What Is Freelance Photography all About?

Getting Started in Freelance Event Photography

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Intro to Freelancing

Photography is an art, but there’s no reason why it shouldn’t be your craft too. Becoming a full-time freelance photographer offers an opportunity to explore your passion and hone your skills while still meeting your financial goals.

If you’re considering becoming a full-time photographer, you should look into freelance photography first. It offers a lot more flexibility, and you don’t need to start submitting applications or be tied into an internship or employment contract.

However, it’s essential to know that being a freelance photographer is anything but straightforward. There are steps to take, and more importantly, many details before you become a brand that clients want to call in the middle of the night to make appointments.

Luckily, this article contains all the details you’ll need. We’ll also walk you through the steps, from getting started to finding clients and getting paid.

We’ll start by explaining the basic concepts in detail.

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What Does Freelance Photography Mean?

Freelance photography means taking photographs as an independent contractor or self-employed photographer. It requires meeting contract specifications, including shot lists set by clients and specific to each of them. Simply put, freelance photography entails being a ‘lens for hire’.

As a freelance photographer, you’re your boss instead of working as an employee of a company.

Freelance photographers cover weddings, individual and family photoshoots, sporting events, high school graduations, and other events. They also promote themselves through professional portfolios and personal websites and use social media to find potential clients.

“You can only run after clients for so long before you get exhausted”

Pros of Being A Freelance Photographer

Here are some of the fundamental reasons why becoming a freelance photographer may be the best option for you, particularly if you’re starting:

  • Greater flexibility: Freelance photography, more than most others, gives you the freedom to fix your own schedule. This is particularly essential if you’re a student trying to balance work and study while earning extra income or if you’re a parent that needs to make time out for your family.
  • You choose your interests: With the ability to decide which job to accept comes the freedom to work on only those areas that appeal naturally to you. You even get to choose what type of client to work with.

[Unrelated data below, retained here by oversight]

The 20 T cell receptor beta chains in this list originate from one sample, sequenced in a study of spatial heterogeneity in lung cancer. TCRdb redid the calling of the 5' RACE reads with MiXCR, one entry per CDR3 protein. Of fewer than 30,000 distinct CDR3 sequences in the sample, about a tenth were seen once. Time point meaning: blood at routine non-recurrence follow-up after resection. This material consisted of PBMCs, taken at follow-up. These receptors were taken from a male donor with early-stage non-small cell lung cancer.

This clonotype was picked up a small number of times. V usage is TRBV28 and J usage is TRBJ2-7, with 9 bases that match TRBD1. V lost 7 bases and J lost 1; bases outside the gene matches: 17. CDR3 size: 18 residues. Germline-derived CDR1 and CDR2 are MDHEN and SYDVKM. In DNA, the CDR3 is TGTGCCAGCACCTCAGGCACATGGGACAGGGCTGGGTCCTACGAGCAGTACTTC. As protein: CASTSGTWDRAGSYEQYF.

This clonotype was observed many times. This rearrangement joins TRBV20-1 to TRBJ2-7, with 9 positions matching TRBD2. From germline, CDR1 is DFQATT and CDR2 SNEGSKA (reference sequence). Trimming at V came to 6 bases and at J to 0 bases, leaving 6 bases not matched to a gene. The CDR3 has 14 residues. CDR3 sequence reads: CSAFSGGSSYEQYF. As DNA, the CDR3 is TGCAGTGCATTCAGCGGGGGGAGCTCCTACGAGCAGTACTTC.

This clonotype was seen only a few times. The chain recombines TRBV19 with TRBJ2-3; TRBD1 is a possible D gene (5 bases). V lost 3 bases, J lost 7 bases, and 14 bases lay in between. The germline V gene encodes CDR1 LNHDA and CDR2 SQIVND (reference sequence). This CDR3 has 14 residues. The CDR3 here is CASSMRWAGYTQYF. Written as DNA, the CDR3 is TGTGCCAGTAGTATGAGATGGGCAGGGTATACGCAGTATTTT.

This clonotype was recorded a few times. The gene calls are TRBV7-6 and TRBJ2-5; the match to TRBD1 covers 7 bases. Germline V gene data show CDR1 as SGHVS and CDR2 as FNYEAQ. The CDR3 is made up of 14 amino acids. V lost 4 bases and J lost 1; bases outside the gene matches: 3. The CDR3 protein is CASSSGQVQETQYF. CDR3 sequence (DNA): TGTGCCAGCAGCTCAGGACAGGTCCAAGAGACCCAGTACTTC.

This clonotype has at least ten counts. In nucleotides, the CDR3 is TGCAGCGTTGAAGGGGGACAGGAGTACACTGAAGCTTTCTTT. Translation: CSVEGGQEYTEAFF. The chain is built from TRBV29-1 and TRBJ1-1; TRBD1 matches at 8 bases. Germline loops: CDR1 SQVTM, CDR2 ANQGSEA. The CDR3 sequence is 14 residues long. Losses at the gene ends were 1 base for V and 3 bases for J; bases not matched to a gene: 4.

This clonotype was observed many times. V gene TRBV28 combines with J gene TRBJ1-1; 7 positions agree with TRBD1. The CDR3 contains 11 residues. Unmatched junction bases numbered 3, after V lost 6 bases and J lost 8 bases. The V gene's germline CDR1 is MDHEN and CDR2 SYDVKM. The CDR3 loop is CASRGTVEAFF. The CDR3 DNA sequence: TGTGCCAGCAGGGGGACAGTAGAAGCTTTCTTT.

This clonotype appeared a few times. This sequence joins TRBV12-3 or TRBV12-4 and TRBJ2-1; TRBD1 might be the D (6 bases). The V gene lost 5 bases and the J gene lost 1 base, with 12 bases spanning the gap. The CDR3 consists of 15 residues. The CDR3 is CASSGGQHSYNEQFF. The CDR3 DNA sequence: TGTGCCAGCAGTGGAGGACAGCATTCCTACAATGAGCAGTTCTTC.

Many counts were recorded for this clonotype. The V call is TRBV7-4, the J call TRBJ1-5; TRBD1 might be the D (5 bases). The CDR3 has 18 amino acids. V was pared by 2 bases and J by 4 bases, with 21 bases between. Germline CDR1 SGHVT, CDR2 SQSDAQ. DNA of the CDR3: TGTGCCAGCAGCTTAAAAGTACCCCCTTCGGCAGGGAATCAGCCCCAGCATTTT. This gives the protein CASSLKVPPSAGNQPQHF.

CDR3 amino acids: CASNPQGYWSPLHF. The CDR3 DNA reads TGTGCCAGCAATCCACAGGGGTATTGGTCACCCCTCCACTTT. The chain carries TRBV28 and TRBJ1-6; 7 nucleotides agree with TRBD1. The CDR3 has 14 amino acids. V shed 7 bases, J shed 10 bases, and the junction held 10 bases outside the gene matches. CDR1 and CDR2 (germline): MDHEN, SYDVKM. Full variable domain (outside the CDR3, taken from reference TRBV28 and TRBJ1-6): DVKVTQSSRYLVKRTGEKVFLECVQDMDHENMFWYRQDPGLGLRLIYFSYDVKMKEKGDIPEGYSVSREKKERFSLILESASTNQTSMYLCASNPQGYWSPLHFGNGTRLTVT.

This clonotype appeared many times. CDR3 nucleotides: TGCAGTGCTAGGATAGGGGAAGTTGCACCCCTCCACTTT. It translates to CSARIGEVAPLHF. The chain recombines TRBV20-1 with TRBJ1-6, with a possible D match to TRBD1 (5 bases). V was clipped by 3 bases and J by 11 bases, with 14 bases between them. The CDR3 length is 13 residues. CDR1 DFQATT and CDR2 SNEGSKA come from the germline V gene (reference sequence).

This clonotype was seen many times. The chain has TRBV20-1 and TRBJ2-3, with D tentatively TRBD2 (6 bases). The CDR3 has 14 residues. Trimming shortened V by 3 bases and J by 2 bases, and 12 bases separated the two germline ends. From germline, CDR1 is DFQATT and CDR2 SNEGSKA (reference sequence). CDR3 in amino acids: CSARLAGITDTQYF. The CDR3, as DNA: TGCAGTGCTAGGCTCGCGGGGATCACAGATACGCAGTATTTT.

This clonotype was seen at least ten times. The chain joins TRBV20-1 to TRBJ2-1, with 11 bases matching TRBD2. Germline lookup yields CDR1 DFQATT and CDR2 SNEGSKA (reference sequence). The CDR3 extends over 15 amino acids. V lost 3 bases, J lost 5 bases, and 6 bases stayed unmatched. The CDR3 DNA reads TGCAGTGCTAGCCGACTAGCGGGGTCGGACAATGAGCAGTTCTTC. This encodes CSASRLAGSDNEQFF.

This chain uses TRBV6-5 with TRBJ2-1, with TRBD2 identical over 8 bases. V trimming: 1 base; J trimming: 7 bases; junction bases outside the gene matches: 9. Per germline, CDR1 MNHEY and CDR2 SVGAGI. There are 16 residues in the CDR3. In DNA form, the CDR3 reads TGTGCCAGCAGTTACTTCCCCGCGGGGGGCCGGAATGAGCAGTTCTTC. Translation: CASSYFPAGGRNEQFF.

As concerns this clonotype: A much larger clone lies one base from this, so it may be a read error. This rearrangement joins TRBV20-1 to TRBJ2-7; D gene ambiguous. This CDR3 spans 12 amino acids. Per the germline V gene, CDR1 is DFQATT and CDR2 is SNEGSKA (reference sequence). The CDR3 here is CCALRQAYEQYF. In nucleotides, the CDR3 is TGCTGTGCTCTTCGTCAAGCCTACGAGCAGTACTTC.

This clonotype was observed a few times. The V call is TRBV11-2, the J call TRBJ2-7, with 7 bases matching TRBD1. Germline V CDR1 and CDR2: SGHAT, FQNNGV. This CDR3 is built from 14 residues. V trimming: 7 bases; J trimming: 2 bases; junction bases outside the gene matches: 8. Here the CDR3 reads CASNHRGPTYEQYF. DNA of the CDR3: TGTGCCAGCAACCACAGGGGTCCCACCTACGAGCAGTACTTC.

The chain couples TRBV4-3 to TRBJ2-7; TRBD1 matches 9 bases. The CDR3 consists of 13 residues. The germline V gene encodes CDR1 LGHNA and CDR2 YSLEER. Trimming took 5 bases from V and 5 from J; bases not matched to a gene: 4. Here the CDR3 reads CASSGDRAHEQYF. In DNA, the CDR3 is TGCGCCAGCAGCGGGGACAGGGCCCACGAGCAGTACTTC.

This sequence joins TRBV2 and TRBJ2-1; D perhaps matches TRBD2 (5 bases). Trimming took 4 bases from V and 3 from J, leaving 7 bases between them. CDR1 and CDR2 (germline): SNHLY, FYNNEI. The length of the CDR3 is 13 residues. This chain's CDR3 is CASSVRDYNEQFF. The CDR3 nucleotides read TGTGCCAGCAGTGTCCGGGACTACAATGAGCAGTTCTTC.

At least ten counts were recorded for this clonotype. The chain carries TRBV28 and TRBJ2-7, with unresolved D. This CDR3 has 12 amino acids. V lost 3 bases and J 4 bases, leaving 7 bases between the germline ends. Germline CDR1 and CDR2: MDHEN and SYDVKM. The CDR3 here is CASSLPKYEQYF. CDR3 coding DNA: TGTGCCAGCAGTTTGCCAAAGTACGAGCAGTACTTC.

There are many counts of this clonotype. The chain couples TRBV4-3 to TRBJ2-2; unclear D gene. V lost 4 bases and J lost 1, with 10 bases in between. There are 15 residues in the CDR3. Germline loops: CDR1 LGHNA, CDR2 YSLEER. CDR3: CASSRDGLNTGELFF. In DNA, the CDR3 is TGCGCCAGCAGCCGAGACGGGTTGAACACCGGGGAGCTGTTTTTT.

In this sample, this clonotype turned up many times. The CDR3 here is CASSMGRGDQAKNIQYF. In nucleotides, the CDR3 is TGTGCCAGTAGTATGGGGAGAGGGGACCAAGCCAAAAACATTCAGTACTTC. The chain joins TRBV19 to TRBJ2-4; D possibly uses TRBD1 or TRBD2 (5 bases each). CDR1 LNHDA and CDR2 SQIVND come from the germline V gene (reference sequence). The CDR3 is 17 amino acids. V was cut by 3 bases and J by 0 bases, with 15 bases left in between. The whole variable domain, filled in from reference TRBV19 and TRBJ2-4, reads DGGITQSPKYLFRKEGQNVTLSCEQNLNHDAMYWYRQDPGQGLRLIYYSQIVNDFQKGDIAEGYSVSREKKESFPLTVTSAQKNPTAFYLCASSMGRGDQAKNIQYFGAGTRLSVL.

• A traditional office does not limit you: Your office is wherever you find yourself as a freelance photographer. Freelance photography gives you the freedom to work from anywhere.
  • Your proceeds are yours to keep: Since you’re not working for an employer or company, everything you make from your work is yours to keep. Well, apart from taxes.

What Does It Mean To Be A Freelance Photographer?

As a freelance photographer, you work for yourself. Your position affords you the flexibility to only accept jobs that match your style and interests and turn down ones that don’t.

On the flip side, being a freelance photographer means taking on duties and responsibilities usually reserved for employers. Tasks such as settling taxes, legal matters, contracts, compliance, scheduling, and marketing will typically have to be handled by the freelancer.

Freelance photographers will need to be able to answer all sorts of questions from prospective hirers.

Further, freelance photographers often need to create their marketing plan, a promotional website, and active social media accounts to engage with potential clients.

In the early stages of your freelance photography career, you’ll probably be relying a lot on word-of-mouth recommendations to build your business and find clients. To give yourself a better chance of getting positive suggestions that’ll help you scale up faster, you’ll need to craft a good business plan and deliver consistently excellent results. It can be relentless.

Freelance vs Starting a Small Photography Business

One of the decisions you may be faced with down the line when you must have established yourself as a notable and successful freelance photographer is:

Do you continue as a lone ranger, or do you start your own small photography business?

There are merits (and demerits) to both options.

Freelance photographers are not burdened by administrative tasks that might bog them down. As a freelance photographer, you’re also exposed to a wide variety of opportunities, which will help you broaden your horizons and let you expand your skills beyond a single type of photography.

On the negative side, some freelance photographers rely on other businesses or third-party booking sites for jobs, and these businesses take a percentage of each photoshoot as a finder’s fee.

That wouldn’t be an issue when you start your own photography business. You may even be able to give out work to other freelance photographers and earn finder’s fees.

Another advantage is that you get to be your own boss and focus on any aspect of photography you prefer.

The downside is that you’ll need to spend a lot of time and energy on creating your brand and finding new clients. Also, it may restrict what kind of work gets offered to you if your brand comes to be seen as specializing in any particular area.

All business founders/owners will have additional tasks.

List of Freelance and Business Owners Tasks;